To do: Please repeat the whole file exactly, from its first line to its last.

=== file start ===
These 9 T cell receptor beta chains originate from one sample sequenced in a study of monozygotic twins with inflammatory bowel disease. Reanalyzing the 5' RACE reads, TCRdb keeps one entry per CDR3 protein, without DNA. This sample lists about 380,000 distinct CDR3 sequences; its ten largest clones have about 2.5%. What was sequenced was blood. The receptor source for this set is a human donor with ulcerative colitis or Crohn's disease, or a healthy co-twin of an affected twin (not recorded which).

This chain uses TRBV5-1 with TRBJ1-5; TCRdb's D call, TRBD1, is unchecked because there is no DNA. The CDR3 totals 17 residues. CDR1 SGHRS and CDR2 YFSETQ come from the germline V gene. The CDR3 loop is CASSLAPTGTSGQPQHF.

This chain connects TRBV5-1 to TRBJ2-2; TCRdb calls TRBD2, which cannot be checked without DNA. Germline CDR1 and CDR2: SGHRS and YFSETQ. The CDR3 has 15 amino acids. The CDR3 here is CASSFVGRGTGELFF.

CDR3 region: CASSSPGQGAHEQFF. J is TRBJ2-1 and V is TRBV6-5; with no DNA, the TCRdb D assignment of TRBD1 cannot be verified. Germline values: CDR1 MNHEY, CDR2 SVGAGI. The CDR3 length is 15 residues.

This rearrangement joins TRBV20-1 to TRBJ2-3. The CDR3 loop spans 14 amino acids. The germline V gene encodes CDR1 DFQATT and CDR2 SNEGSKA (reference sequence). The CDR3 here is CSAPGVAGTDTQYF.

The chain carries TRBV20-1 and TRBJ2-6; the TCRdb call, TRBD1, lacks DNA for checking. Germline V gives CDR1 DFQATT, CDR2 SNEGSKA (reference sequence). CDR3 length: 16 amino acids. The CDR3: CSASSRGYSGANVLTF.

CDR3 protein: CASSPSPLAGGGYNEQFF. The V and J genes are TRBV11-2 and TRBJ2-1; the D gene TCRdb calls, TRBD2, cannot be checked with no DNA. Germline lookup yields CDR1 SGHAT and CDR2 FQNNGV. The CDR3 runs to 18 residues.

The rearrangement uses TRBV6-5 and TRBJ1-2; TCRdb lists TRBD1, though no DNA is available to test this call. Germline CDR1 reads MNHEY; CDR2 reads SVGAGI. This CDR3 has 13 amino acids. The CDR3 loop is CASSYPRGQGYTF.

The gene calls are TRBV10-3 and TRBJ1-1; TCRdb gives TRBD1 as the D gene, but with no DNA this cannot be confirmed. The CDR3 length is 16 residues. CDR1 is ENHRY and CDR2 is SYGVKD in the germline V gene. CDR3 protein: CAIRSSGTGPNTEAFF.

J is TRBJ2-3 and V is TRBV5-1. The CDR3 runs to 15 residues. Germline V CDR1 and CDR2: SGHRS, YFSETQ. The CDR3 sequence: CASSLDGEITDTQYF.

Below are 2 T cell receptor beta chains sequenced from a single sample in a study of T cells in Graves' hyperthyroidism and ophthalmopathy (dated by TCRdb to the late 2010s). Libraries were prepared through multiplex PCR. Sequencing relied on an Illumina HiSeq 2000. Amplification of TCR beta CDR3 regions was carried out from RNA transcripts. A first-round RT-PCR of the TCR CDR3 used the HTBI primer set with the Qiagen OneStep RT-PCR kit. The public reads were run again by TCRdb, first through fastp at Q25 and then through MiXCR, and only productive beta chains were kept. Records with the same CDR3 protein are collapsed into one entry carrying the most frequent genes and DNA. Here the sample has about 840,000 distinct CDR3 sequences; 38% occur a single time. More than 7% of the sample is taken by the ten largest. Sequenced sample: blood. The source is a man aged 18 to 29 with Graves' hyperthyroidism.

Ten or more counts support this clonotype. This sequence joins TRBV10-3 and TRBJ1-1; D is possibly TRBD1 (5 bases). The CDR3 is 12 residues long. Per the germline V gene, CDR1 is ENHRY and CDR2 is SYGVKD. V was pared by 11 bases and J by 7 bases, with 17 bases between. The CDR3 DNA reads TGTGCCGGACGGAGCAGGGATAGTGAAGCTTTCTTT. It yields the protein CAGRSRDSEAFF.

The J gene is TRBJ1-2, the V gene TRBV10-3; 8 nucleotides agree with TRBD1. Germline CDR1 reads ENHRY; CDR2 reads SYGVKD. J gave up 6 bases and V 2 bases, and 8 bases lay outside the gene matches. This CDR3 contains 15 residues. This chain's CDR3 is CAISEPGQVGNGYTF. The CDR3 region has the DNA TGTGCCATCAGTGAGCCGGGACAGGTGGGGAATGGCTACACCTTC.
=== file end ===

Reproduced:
These 9 T cell receptor beta chains originate from one sample sequenced in a study of monozygotic twins with inflammatory bowel disease. Reanalyzing the 5' RACE reads, TCRdb keeps one entry per CDR3 protein, without DNA. This sample lists about 380,000 distinct CDR3 sequences; its ten largest clones have about 2.5%. What was sequenced was blood. The receptor source for this set is a human donor with ulcerative colitis or Crohn's disease, or a healthy co-twin of an affected twin (not recorded which).

This chain uses TRBV5-1 with TRBJ1-5; TCRdb's D call, TRBD1, is unchecked because there is no DNA. The CDR3 totals 17 residues. CDR1 SGHRS and CDR2 YFSETQ come from the germline V gene. The CDR3 loop is CASSLAPTGTSGQPQHF.

This chain connects TRBV5-1 to TRBJ2-2; TCRdb calls TRBD2, which cannot be checked without DNA. Germline CDR1 and CDR2: SGHRS and YFSETQ. The CDR3 has 15 amino acids. The CDR3 here is CASSFVGRGTGELFF.

CDR3 region: CASSSPGQGAHEQFF. J is TRBJ2-1 and V is TRBV6-5; with no DNA, the TCRdb D assignment of TRBD1 cannot be verified. Germline values: CDR1 MNHEY, CDR2 SVGAGI. The CDR3 length is 15 residues.

This rearrangement joins TRBV20-1 to TRBJ2-3. The CDR3 loop spans 14 amino acids. The germline V gene encodes CDR1 DFQATT and CDR2 SNEGSKA (reference sequence). The CDR3 here is CSAPGVAGTDTQYF.

The chain carries TRBV20-1 and TRBJ2-6; the TCRdb call, TRBD1, lacks DNA for checking. Germline V gives CDR1 DFQATT, CDR2 SNEGSKA (reference sequence). CDR3 length: 16 amino acids. The CDR3: CSASSRGYSGANVLTF.

CDR3 protein: CASSPSPLAGGGYNEQFF. The V and J genes are TRBV11-2 and TRBJ2-1; the D gene TCRdb calls, TRBD2, cannot be checked with no DNA. Germline lookup yields CDR1 SGHAT and CDR2 FQNNGV. The CDR3 runs to 18 residues.

The rearrangement uses TRBV6-5 and TRBJ1-2; TCRdb lists TRBD1, though no DNA is available to test this call. Germline CDR1 reads MNHEY; CDR2 reads SVGAGI. This CDR3 has 13 amino acids. The CDR3 loop is CASSYPRGQGYTF.

The gene calls are TRBV10-3 and TRBJ1-1; TCRdb gives TRBD1 as the D gene, but with no DNA this cannot be confirmed. The CDR3 length is 16 residues. CDR1 is ENHRY and CDR2 is SYGVKD in the germline V gene. CDR3 protein: CAIRSSGTGPNTEAFF.

J is TRBJ2-3 and V is TRBV5-1. The CDR3 runs to 15 residues. Germline V CDR1 and CDR2: SGHRS, YFSETQ. The CDR3 sequence: CASSLDGEITDTQYF.

Below are 2 T cell receptor beta chains sequenced from a single sample in a study of T cells in Graves' hyperthyroidism and ophthalmopathy (dated by TCRdb to the late 2010s). Libraries were prepared through multiplex PCR. Sequencing relied on an Illumina HiSeq 2000. Amplification of TCR beta CDR3 regions was carried out from RNA transcripts. A first-round RT-PCR of the TCR CDR3 used the HTBI primer set with the Qiagen OneStep RT-PCR kit. The public reads were run again by TCRdb, first through fastp at Q25 and then through MiXCR, and only productive beta chains were kept. Records with the same CDR3 protein are collapsed into one entry carrying the most frequent genes and DNA. Here the sample has about 840,000 distinct CDR3 sequences; 38% occur a single time. More than 7% of the sample is taken by the ten largest. Sequenced sample: blood. The source is a man aged 18 to 29 with Graves' hyperthyroidism.

Ten or more counts support this clonotype. This sequence joins TRBV10-3 and TRBJ1-1; D is possibly TRBD1 (5 bases). The CDR3 is 12 residues long. Per the germline V gene, CDR1 is ENHRY and CDR2 is SYGVKD. V was pared by 11 bases and J by 7 bases, with 17 bases between. The CDR3 DNA reads TGTGCCGGACGGAGCAGGGATAGTGAAGCTTTCTTT. It yields the protein CAGRSRDSEAFF.

The J gene is TRBJ1-2, the V gene TRBV10-3; 8 nucleotides agree with TRBD1. Germline CDR1 reads ENHRY; CDR2 reads SYGVKD. J gave up 6 bases and V 2 bases, and 8 bases lay outside the gene matches. This CDR3 contains 15 residues. This chain's CDR3 is CAISEPGQVGNGYTF. The CDR3 region has the DNA TGTGCCATCAGTGAGCCGGGACAGGTGGGGAATGGCTACACCTTC.